Oops! Britney's tale is stale

Television

April 25, 2004|By Tom Jicha

Brave New Girl is either payback or an investment. There's no way any self-respecting network, even one as low in the pecking order as ABC Family Channel, would commission such a trite film without ulterior motives. Brave New Girl merited special treatment because it is based on a book supposedly written by Britney Spears and her mother, Lynne.

Other candidates for the Nobel in literature can rest easy. But Britney, a published author? The mind reels.

Little Golden Books have more complex plots than Brave New Girl (tonight at 8 and 10 on the Family Channel). A small-town teen with a big voice aspires to be an entertainer. Her lifelong dream is to hone her talents at a prestigious musical school. She's finally accepted under fairy-tale circumstances, only to be shunned by snooty students as well as professors appalled at her lack of formal music training. In the end, she shows them all.

Holly Lovell, a fresh-faced blond teen who seems to have been crafted to look like a Britney in training, dreams big, but her only credit is Dairy Princess in her hometown. Her mother, Wanda, a single parent, is living vicariously through her daughter. Wanda had unrealized show-business dreams of her own -- she yearned to be a Dallas Cowboys cheerleader. Alas, the best she can offer Holly is moral support.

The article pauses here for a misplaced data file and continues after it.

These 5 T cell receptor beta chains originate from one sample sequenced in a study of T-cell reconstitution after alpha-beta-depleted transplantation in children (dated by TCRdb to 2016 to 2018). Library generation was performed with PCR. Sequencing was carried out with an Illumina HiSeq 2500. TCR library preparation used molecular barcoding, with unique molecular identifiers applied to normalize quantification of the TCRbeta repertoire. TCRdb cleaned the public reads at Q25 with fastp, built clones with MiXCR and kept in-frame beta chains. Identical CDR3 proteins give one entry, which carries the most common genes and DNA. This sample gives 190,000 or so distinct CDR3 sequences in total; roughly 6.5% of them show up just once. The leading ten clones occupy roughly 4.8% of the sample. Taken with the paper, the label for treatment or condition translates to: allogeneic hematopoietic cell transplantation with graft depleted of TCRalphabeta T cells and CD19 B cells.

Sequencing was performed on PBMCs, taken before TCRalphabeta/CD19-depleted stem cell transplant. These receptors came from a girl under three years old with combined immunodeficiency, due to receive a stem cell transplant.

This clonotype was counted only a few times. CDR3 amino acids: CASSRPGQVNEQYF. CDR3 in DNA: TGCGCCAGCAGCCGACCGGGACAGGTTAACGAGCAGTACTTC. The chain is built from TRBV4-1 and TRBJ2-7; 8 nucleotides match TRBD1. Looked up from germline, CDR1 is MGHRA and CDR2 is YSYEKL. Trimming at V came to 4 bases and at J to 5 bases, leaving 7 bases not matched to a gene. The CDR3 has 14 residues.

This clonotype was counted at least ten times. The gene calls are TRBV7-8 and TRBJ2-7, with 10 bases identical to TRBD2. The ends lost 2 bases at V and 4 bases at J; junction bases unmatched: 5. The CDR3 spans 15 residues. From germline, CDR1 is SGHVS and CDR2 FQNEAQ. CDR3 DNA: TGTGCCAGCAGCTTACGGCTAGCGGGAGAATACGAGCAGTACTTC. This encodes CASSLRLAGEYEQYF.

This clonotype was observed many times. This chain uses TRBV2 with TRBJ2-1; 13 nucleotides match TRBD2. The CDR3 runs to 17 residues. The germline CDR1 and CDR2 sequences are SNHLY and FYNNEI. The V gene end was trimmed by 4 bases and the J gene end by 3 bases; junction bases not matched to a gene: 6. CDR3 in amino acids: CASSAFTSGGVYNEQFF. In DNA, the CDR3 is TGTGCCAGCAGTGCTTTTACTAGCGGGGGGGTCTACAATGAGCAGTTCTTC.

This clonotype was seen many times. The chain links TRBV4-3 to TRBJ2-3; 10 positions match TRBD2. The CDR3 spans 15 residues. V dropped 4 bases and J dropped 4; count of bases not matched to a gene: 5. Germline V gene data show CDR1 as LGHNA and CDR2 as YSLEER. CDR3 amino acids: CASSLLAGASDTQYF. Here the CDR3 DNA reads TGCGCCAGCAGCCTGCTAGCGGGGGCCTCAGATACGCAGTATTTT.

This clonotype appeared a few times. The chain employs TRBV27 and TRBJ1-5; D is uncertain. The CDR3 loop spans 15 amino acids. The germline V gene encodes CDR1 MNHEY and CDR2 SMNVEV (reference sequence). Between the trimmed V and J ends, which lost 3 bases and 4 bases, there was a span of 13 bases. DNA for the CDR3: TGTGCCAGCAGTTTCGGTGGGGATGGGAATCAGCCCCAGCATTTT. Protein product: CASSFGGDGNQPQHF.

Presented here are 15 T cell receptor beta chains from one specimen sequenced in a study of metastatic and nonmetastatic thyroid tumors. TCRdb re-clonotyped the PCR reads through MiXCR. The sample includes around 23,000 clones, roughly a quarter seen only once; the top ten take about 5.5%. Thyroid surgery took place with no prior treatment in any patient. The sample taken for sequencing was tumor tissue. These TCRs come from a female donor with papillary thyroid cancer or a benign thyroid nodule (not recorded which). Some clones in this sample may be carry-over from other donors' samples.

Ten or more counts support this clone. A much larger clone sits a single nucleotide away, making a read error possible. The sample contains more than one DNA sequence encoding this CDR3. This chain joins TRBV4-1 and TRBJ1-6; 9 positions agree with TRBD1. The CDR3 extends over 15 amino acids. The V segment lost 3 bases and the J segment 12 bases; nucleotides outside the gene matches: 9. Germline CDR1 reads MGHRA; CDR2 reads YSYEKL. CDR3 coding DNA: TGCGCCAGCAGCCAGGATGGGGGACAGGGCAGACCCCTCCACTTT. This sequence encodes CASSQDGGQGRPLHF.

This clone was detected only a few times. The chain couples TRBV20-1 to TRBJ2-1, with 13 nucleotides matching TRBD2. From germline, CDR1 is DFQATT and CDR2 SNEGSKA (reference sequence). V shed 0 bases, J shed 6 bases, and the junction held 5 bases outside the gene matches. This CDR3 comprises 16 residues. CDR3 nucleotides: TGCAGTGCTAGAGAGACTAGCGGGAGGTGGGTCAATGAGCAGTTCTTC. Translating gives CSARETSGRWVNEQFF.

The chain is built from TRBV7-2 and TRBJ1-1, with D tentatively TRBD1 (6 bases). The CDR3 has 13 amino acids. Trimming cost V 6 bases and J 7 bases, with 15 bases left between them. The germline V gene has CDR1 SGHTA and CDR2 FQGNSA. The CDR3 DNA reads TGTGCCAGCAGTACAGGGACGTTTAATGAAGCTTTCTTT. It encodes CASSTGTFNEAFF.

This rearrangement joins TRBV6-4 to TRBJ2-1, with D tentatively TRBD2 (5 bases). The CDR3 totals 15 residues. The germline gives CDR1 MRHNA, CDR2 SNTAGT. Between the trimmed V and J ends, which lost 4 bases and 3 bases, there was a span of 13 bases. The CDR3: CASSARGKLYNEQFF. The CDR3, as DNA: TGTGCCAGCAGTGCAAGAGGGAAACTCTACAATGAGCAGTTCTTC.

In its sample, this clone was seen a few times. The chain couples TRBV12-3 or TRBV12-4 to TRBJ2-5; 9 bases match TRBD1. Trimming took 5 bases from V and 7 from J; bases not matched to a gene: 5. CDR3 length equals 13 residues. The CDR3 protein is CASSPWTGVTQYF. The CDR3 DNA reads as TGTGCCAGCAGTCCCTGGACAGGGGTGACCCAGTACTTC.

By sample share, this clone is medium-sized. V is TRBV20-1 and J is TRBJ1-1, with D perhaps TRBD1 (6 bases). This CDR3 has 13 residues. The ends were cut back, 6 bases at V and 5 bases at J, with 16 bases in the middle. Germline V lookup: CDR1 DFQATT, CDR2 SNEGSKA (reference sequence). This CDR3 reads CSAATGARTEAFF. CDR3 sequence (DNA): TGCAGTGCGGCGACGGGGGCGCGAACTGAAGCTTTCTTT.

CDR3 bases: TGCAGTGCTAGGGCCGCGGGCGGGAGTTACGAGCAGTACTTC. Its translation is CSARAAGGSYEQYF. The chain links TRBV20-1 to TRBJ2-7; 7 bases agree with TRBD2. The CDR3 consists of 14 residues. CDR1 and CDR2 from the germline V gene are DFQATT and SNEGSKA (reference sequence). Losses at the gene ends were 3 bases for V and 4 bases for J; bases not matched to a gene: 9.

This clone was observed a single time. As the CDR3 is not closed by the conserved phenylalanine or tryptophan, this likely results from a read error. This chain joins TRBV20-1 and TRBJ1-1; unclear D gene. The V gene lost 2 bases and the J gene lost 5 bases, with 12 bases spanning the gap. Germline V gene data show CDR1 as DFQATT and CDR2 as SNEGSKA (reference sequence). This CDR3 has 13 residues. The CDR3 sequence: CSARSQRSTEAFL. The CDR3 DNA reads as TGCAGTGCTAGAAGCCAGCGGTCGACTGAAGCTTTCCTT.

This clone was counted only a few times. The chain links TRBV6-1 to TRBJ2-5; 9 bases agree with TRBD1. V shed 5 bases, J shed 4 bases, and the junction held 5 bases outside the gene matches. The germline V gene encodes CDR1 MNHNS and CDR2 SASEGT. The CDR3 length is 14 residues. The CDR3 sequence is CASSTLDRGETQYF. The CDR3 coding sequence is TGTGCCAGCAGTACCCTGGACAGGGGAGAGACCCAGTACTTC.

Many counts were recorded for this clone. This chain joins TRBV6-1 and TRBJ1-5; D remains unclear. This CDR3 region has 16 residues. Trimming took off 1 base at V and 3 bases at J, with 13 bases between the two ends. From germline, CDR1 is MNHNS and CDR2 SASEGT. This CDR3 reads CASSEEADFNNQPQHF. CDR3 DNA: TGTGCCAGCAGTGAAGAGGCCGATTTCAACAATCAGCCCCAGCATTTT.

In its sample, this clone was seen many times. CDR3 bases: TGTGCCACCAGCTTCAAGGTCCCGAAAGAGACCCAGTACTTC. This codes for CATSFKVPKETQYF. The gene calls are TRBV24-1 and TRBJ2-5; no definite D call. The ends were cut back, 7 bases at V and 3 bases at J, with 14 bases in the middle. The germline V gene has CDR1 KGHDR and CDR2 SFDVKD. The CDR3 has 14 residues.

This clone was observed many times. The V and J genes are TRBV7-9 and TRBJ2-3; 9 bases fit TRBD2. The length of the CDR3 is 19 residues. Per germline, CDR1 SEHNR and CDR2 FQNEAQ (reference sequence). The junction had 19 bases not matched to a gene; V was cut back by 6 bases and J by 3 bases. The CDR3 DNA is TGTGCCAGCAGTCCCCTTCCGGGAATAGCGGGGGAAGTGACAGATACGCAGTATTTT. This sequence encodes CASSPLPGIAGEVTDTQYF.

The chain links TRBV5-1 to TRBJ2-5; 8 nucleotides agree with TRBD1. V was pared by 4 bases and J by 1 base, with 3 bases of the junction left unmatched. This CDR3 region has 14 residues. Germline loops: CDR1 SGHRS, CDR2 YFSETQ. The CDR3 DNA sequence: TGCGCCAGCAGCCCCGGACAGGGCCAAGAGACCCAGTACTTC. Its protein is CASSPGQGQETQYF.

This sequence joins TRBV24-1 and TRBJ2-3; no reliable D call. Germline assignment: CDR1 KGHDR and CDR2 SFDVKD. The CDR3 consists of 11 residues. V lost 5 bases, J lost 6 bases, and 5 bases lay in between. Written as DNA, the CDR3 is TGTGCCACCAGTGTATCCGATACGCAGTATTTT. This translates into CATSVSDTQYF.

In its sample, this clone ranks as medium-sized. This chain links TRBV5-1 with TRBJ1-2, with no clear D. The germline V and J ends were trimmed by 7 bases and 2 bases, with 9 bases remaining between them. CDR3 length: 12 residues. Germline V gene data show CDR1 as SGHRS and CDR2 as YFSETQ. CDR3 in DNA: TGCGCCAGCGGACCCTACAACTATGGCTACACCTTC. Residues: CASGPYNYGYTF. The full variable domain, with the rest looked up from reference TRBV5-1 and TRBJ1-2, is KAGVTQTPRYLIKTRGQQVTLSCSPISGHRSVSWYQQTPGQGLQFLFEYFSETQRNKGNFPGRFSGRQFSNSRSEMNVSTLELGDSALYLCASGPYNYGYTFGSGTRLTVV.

Fortunately, Holly has an option. Her boyfriend just came into his uncle's trailer and wants her to move in with him. If she wants to get married, he says, that would be OK, too. This breathtaking proposal comes simultaneously with the improbable scholarship to the elite musical academy, where Wanda and Holly are mocked as the Beverly Hillbillies.

Lindsey Haun, whose credits are limited to some Grade B-minus TV movies, has the biggest role as Holly but Virginia Madsen has the biggest name -- the only name, actually -- in the cast as Wanda. Haun's slim resume isn't going to be enhanced by her nondescript performance, and Madsen, who connects the dots without expending much energy, isn't going to reignite a career in retro burn.

Predicting where each plot thread is headed and how it will be resolved is easier than acing the TV Guide crossword puzzle. It's about as satisfying, too.

The South Florida Sun-Sentinel is a Tribune Publishing newspaper.

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